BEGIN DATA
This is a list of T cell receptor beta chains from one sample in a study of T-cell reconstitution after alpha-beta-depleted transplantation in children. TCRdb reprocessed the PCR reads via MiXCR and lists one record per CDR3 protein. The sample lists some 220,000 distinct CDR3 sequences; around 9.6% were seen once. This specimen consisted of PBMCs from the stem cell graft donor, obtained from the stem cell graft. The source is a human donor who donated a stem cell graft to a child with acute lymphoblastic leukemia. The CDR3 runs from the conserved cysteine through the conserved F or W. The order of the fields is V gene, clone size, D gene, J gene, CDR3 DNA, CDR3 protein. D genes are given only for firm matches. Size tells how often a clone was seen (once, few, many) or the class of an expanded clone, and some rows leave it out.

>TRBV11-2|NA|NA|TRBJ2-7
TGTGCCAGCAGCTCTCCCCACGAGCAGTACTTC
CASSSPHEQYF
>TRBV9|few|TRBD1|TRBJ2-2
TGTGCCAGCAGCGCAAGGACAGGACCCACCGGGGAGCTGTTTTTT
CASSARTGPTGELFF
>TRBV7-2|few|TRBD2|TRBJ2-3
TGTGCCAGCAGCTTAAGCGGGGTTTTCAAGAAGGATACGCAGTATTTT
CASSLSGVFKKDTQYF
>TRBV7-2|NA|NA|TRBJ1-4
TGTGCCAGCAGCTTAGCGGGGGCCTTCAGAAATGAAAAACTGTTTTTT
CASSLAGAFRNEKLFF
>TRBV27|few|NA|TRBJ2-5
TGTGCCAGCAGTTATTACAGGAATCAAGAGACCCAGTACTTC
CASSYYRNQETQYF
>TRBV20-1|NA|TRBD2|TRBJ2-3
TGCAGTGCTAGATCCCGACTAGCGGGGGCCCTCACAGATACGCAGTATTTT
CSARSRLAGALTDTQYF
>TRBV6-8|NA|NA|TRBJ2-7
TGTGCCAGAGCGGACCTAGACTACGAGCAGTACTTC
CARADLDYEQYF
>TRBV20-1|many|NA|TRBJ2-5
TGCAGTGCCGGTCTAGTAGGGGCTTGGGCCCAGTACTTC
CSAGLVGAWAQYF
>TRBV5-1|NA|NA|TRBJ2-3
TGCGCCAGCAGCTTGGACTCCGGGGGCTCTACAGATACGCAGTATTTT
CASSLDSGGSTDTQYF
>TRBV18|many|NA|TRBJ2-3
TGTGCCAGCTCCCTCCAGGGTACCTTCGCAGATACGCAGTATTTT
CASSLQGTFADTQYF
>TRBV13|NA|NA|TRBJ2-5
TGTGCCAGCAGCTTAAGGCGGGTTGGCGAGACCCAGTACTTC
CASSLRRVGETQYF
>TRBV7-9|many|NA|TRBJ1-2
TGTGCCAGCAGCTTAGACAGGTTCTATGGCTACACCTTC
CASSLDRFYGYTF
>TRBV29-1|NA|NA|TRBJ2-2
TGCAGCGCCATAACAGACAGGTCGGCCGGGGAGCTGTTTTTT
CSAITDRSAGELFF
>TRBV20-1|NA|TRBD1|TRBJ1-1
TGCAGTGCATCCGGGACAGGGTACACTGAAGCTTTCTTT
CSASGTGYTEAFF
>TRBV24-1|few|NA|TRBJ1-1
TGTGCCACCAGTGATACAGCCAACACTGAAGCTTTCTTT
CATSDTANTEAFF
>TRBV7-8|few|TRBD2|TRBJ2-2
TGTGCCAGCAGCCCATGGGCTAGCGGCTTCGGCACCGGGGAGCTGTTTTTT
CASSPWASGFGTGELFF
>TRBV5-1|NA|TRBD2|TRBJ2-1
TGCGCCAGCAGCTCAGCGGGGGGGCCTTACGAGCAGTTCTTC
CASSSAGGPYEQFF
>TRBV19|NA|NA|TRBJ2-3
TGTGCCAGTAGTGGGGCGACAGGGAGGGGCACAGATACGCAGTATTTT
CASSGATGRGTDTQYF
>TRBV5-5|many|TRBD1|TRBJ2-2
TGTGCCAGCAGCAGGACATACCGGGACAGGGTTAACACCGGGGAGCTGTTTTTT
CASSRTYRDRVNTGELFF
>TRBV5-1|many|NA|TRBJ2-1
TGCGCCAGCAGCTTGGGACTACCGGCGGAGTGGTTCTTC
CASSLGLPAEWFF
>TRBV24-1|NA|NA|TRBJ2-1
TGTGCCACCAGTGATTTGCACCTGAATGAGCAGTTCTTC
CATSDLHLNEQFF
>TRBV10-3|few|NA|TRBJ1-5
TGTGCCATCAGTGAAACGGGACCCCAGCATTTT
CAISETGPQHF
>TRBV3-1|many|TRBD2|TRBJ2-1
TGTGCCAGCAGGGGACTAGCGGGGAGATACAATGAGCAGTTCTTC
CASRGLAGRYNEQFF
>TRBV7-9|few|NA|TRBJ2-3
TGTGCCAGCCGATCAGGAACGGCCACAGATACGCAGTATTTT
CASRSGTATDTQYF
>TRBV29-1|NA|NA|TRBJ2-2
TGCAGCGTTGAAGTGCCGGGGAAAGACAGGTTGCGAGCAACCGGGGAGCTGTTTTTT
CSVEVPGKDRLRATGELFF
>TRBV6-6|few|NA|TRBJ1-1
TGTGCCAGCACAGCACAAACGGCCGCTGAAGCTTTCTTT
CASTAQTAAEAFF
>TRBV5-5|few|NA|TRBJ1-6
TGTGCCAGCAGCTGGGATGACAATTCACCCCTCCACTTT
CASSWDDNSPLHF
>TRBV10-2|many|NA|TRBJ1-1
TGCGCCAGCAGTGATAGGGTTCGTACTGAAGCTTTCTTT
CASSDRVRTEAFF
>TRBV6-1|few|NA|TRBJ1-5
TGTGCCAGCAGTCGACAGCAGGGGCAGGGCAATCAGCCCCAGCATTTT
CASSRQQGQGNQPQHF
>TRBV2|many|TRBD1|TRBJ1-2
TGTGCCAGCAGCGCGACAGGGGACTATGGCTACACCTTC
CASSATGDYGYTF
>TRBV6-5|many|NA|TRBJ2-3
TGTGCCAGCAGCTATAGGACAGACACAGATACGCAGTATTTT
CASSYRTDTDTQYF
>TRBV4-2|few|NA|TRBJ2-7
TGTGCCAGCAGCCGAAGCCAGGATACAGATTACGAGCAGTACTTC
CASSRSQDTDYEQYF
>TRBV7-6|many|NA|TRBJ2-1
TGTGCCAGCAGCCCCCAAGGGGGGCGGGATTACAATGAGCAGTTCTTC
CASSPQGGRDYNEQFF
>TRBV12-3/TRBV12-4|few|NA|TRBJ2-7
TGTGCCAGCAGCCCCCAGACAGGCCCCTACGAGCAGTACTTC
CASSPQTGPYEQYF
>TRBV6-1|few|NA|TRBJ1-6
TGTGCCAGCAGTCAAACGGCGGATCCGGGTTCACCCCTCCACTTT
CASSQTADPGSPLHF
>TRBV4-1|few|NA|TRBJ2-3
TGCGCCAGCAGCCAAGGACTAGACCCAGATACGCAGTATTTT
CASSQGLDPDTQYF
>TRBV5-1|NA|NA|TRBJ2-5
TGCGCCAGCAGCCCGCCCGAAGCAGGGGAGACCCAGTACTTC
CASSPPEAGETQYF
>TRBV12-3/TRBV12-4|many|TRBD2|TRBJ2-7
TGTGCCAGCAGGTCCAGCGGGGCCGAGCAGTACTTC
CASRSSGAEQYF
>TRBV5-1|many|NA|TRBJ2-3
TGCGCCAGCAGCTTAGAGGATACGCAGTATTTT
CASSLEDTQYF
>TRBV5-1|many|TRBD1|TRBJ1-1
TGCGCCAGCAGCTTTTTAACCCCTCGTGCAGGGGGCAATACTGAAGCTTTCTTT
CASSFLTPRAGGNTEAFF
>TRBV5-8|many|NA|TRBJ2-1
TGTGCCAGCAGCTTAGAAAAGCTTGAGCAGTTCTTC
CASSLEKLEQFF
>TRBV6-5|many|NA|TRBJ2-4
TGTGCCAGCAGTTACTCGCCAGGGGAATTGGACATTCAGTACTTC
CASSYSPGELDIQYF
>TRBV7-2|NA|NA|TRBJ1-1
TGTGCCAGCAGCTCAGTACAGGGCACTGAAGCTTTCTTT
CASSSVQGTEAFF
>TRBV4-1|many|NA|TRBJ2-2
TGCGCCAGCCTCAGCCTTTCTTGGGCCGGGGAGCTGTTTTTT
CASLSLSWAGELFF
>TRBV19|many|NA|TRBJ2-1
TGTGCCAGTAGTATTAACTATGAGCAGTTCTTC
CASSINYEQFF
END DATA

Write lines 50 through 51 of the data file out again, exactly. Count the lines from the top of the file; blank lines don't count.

>TRBV5-1|NA|TRBD2|TRBJ2-1
TGCGCCAGCAGCTCAGCGGGGGGGCCTTACGAGCAGTTCTTC